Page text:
The PowerFlam Research Consortium has developed an innovative R&D proposal, set up to assess the impact and technical issues associated with co-firing of low cost substitute fuels (SF) with pulverised coal for Power Generation.
The use of substitute fuels has many economical and ecological advantages including a reduction in the use and dependence on fossil fuels, reduction in CO2 emissions and lower fuel costs. However, before full-scale implementation, the impact of the use of such fuels on operating costs, capital costs as well as on emissions needs to be critically assessed and investigated.
In reaction to the ever increasing need to reduce costs and to current directives to reduce CO2 emissions and increase waste, biomass and renewable fuel usage, a number of major European Power Generators have joined forces to formulate a 2-year research project, PowerFlam1. The objective is to establish methods to assess the impact of co-firing SF with pulverised coal on the operation of utility boilers. In particular the tolerable level of fuel substitution that may be achieved in an unmodified boiler with respect to thermal efficiency, combustion quality, ash utilisation, emissions, slagging and fouling will be examined.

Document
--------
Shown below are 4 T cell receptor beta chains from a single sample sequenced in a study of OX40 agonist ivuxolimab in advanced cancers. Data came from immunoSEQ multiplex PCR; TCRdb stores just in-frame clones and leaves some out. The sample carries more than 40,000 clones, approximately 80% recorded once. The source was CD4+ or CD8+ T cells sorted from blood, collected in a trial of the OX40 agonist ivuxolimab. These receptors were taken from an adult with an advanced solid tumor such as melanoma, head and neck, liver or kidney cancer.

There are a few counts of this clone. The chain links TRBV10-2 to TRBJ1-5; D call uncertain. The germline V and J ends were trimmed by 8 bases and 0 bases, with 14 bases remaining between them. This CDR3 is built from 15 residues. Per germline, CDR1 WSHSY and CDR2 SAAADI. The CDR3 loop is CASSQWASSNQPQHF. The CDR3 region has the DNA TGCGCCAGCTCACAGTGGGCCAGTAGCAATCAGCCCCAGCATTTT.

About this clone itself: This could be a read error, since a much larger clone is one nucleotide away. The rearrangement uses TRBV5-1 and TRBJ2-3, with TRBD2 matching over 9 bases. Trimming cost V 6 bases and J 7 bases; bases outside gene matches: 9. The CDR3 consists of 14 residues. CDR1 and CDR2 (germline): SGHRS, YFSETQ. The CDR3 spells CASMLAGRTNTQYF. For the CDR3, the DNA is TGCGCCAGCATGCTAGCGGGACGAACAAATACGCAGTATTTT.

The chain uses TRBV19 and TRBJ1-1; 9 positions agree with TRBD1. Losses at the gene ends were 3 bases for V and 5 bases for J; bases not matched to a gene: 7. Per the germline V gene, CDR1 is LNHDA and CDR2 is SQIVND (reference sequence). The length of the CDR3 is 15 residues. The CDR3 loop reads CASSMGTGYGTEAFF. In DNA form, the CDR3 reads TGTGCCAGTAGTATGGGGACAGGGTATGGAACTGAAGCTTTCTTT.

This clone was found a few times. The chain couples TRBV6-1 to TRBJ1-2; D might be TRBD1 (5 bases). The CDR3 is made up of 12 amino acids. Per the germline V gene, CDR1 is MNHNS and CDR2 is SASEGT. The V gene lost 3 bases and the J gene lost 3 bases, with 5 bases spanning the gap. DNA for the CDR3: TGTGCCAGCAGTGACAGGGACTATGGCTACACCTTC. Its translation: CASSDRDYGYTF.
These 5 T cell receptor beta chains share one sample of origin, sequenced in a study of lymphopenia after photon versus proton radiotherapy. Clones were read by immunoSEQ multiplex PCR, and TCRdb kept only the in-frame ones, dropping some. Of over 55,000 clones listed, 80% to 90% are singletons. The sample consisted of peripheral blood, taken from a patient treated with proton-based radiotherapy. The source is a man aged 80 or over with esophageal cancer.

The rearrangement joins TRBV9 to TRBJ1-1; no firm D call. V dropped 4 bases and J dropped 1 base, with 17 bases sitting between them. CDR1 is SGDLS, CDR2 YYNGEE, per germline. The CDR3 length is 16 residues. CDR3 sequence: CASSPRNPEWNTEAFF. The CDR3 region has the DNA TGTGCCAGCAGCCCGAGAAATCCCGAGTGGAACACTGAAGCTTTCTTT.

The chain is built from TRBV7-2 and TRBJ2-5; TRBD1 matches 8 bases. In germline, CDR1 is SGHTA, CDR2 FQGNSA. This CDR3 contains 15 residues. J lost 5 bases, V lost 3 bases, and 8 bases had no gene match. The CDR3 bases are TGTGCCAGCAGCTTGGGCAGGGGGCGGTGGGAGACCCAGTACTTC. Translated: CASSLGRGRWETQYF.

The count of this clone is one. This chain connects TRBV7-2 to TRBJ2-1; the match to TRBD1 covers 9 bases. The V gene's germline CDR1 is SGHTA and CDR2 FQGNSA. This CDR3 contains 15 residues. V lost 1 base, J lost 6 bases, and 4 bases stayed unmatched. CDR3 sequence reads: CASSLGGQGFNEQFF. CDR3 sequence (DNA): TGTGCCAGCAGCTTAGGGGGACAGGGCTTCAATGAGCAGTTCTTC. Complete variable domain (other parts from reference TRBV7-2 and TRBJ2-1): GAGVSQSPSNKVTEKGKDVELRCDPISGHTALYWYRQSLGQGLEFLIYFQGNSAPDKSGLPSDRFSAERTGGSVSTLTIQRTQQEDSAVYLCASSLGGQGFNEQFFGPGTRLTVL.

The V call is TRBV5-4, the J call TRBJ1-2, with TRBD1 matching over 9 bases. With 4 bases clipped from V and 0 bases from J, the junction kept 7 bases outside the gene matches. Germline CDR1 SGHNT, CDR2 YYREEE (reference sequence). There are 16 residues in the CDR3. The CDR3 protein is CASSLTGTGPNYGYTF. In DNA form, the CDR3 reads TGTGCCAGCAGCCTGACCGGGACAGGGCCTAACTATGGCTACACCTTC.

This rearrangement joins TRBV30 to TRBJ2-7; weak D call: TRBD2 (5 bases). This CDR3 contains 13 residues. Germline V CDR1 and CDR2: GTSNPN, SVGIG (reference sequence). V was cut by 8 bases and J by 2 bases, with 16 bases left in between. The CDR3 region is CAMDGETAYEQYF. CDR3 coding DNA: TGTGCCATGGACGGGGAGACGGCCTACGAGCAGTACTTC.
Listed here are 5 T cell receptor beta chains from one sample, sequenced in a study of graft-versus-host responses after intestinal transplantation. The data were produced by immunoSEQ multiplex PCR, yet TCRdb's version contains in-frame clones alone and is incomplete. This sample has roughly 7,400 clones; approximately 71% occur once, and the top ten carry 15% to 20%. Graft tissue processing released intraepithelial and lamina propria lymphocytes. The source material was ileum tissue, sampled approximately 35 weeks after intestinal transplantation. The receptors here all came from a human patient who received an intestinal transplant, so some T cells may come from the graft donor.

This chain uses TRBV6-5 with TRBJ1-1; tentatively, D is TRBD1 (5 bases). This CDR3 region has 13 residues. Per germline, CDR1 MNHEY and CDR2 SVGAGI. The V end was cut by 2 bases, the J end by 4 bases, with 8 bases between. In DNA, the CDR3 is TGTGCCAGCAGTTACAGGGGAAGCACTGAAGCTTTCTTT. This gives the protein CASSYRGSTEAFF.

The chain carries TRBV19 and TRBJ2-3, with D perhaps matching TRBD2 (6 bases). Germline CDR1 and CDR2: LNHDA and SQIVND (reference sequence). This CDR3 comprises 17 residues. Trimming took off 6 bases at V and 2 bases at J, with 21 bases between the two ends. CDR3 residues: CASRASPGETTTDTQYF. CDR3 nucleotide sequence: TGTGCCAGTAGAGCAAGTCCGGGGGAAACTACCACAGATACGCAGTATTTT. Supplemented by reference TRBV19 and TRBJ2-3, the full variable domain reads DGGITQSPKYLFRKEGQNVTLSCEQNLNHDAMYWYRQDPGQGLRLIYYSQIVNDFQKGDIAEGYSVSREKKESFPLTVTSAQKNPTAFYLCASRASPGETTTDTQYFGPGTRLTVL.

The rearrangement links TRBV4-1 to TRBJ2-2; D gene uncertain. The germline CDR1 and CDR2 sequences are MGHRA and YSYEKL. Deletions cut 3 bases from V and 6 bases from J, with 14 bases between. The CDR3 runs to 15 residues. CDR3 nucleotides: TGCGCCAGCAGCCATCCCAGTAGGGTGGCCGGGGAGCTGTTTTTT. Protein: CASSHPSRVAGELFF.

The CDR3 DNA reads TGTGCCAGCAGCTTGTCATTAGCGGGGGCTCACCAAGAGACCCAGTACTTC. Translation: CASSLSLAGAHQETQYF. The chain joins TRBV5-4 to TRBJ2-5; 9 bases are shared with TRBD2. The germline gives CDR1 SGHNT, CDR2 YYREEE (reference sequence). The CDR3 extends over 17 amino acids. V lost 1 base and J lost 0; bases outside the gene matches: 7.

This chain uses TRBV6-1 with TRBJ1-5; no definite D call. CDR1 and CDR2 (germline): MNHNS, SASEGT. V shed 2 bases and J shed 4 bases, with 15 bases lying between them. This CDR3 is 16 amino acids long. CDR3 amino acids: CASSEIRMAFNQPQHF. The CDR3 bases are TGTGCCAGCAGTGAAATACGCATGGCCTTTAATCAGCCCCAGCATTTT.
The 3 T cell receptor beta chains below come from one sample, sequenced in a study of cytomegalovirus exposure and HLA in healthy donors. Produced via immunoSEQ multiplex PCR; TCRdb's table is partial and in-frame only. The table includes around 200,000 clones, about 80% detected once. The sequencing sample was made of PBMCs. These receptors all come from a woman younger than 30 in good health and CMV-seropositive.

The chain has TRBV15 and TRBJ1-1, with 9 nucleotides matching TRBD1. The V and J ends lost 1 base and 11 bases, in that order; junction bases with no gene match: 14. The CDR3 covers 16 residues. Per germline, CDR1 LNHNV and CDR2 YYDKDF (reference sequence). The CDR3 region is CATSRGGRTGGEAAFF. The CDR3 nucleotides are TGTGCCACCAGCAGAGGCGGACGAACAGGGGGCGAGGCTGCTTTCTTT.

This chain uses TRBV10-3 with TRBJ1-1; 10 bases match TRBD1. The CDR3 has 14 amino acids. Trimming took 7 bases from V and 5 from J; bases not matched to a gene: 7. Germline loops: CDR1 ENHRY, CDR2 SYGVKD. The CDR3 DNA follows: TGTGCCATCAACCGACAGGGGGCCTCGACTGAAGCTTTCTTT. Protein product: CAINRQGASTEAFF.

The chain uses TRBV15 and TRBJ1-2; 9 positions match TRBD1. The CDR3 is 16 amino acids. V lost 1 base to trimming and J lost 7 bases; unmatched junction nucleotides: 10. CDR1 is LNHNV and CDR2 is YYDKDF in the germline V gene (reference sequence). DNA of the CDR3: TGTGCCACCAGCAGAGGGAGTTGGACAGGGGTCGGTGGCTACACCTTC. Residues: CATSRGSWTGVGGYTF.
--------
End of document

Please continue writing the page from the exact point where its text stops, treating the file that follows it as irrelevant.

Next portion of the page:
The methodologies developed in PowerFlam1 will be immediately applicable by sponsors who want to:
- Assess the potential substitution level of a new SF in an existing boiler.
- Apply quickly and accurately the results from one boiler to another.
- Assess the impact of changing a base fuel in a SF co-firing set-up.
Utilities involved so far are:
- Laborelec, Belgium
- Electricité de France, France
- ENEL Produzione, Italy
The joint research project, will be executed at the following facilities:
- Cardiff University, Wales
- IFRF Research Station, Netherlands
- ENEL Ricerca, Italy
Administrative and technical co-ordination and dissemination of research results to the Consortium Sponsors will be performed by IFRF NET, the PowerFlam Operating Agent. The VGB Board of Directors has granted a funding of the project. The duration of the project is 24 month, starting September 2001.
In a follow-up project, PowerFlam2, the new approaches will be tested at full scale on a number of utility boilers with other substitute fuels.